World Radio Day And How The US Can Learn From The Rest Of The World

By | March 18, 2012
I ran across a post on the PBS Mediashift Idea Lab blog that told me something that I did not know.  UNESCO, part of he United Nations, has declared February 13th to be World Radio Day.  On their website, here’s what they say about radio:

The World Radio Day seeks raise awareness about the importance of radio, facilitate access to information through radio and enhance networking among broadcasters.
Radio has to be recognized as a low cost medium, specifically suited to reach remote communities and vulnerable people: the illiterate, the disabled, women, youth and the poor, while offering a platform to intervene in the public debate, irrespective of people’s educational level. Furthermore, radio has a strong and specific role in emergency communication and disaster relief. There is also a changing face to radio services which, in the present times of media convergence, are taking up new technological forms, such as broadband, mobiles and tablets.  

The World Radio Day website, as well as the Idea Lab blog, wax poetic about how radio is important to most of the Earth’s inhabitants, but not in the way that American broadcasters have changed the medium in our country.  Consider this from Amy O’Donnell, who wrote the Idea Lab post:

In an era where every revolution has a hashtag, we must remind ourselves that community radio has been a forum for collective dialogue for more than 100 years. By a generous estimate, Twitter has 500 million users. Juxtapose this with the 6 billion active mobile subscriptions and 95 percent of people who have access to the radio.
Radio is particularly important for those who aren’t online or able to get a newspaper delivered. Radio requires minimal electricity (a negligible amount with a windup or solar radio) and tuning in is free. Applications using SMS with radio — two of the world’s most used platforms — is proving that mobile technology has the power to create new possibilities by transforming radio from a one-way broadcast to a two-way dialogue with listeners.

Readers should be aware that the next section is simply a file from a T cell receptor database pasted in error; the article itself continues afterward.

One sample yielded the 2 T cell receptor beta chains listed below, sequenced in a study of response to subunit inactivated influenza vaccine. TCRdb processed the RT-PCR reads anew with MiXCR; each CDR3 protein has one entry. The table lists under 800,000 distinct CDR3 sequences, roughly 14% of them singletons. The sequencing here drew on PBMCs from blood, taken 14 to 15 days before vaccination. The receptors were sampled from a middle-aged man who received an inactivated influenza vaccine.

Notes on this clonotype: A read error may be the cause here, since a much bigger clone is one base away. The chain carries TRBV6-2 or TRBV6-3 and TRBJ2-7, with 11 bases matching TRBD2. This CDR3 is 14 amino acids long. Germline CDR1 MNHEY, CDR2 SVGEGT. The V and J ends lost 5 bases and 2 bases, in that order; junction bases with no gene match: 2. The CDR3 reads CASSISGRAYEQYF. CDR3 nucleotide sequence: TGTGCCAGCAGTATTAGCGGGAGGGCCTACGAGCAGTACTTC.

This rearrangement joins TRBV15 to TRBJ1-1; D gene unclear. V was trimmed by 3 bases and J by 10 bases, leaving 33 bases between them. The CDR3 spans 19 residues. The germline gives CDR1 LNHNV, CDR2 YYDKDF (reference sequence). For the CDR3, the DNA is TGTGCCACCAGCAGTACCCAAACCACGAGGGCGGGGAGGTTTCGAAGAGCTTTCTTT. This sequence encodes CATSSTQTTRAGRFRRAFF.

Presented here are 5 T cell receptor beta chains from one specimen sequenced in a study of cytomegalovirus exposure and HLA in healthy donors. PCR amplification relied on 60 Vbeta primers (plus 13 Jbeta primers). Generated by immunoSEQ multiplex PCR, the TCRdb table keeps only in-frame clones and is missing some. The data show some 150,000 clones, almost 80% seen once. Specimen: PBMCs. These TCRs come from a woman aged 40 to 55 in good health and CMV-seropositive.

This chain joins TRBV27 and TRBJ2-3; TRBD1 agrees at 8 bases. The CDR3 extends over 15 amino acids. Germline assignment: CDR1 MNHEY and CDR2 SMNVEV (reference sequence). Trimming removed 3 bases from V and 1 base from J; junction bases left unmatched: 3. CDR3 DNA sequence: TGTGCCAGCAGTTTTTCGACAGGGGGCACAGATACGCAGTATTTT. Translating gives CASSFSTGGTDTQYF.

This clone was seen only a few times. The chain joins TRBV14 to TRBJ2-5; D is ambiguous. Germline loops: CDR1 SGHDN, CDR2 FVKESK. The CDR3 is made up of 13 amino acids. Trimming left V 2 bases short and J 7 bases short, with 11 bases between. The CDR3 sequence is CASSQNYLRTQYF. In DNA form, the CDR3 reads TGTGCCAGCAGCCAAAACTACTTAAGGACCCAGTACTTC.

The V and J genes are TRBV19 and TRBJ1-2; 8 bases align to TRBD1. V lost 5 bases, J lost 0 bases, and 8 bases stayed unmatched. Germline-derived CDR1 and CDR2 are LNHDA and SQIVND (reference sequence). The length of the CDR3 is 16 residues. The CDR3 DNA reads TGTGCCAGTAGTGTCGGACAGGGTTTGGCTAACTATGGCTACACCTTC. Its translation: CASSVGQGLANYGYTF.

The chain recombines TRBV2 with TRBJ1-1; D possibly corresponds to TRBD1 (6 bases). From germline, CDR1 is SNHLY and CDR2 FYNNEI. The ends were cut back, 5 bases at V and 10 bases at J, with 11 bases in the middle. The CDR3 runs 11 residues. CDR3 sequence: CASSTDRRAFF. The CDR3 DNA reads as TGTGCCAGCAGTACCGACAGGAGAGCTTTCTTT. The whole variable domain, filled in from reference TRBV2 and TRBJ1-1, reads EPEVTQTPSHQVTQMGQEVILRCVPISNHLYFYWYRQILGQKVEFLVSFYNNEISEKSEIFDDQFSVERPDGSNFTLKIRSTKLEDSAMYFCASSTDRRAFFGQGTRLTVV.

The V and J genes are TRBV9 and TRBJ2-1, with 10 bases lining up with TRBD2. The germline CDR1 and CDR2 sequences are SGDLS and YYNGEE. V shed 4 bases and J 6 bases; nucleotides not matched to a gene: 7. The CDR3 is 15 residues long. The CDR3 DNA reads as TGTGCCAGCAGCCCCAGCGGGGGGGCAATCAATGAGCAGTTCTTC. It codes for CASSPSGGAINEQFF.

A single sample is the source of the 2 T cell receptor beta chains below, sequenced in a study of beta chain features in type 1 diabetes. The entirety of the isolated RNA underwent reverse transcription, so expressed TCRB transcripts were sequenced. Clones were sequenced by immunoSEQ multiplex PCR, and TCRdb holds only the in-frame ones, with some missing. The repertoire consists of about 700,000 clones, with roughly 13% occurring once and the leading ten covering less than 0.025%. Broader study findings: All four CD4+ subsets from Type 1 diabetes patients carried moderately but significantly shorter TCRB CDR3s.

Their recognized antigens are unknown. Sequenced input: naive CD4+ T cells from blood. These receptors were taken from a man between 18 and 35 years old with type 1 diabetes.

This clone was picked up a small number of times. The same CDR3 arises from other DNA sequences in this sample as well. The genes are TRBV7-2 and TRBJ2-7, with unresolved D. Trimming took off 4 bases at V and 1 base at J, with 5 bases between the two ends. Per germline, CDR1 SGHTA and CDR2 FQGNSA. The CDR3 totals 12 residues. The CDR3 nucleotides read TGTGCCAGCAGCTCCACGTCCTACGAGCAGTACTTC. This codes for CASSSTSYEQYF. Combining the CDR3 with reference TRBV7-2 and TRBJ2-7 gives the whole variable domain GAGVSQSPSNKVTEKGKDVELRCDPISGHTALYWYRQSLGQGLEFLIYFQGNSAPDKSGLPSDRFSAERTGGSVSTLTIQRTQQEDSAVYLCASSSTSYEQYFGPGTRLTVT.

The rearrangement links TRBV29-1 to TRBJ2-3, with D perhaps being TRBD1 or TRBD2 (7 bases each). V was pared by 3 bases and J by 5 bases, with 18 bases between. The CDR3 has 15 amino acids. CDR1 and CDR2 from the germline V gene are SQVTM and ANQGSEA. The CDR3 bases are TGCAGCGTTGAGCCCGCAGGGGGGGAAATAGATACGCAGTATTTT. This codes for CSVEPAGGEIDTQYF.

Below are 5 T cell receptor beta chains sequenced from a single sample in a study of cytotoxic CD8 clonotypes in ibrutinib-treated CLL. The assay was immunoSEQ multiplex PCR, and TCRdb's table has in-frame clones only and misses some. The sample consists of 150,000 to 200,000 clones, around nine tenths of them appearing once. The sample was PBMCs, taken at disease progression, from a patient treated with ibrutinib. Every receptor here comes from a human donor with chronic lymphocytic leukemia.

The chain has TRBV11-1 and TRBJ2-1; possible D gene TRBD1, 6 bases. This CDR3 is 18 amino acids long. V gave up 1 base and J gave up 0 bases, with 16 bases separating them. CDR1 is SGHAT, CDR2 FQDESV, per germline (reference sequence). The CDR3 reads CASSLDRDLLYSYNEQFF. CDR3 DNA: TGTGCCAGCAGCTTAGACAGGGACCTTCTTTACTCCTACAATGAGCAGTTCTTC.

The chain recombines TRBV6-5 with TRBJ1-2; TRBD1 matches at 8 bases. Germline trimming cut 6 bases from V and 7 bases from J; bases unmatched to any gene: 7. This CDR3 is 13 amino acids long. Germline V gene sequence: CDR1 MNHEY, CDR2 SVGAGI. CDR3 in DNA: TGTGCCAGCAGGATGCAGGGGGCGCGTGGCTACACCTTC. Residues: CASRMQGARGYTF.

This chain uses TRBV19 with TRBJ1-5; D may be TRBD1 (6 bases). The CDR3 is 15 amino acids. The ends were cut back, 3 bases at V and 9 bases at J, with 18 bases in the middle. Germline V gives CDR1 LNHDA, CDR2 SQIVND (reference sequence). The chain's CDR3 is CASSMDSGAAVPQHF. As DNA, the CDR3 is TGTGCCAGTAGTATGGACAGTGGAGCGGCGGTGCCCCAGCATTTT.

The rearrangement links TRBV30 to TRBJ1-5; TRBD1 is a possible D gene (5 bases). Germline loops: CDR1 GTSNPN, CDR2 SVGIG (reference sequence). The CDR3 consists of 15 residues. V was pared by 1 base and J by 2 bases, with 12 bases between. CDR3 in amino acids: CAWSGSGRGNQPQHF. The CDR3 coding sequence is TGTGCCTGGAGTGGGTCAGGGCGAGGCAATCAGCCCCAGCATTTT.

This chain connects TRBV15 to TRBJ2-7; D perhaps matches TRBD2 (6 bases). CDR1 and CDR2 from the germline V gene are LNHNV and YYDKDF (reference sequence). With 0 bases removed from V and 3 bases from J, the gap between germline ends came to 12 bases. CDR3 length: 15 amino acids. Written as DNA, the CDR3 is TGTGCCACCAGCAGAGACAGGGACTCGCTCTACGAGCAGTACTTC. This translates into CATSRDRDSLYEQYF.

She goes on in the post to talk about how radio and SMS messaging has revolutionized communication and community building around the world, especially in the poorest parts of the planet.  She speaks about how radio should be decentralized, how important it is for local communities to have control over what their people hear. And she talks at great length about how important radio is to the people who use it. If you are like me and still have any affection for radio, the post is a must read, and you can reach it by the link at the beginning of this paragraph.

I am not here to judge what has happened to American radio, that’s something a historian but will do in the future and many are doing now.  I still have a deep passion for radio, and while my days of working inside of a radio station may be over, I still believe that radio is a vital communications and entertainment medium for millions of Americans.

The facts are the facts. What is a vital communications link to people all over the world is a business that needs to have a 50% margin in America. What is the only lifeline to billions of people who need it the most and is sometimes the only way for them to communicate with the world outside their community is an experiment in computer automation, centralization, and uniformity in our country.

I know that many of the people who run radio companies in America love radio as much as I do. and I know that radio has become a business that has to deliver a profit. I hope these CEOs can take a few minutes away from looking at the stock charts and dealing with their VC people and can take a cue from World Radio Day and think of ways they can make their properties just as important and relevant to listeners in America as thousands of radio stations are to people around the world.

Radio still means something to a lot of people. Regular people, poor people, rich people, people who are striving just to stay alive. I find the concept of World Radio Day to be inspirational, to show how important a century-old technology still is and can continue to be in the new digital world that we live in.

This is a case where you can have the best of both worlds. You just have to think of how to balance the need for profit with the need for serving the public interest, convenience, and necessity. It can be done, and it would be amazing if some initiatives to make it happen were in place by the first World Radio Day on February 13.

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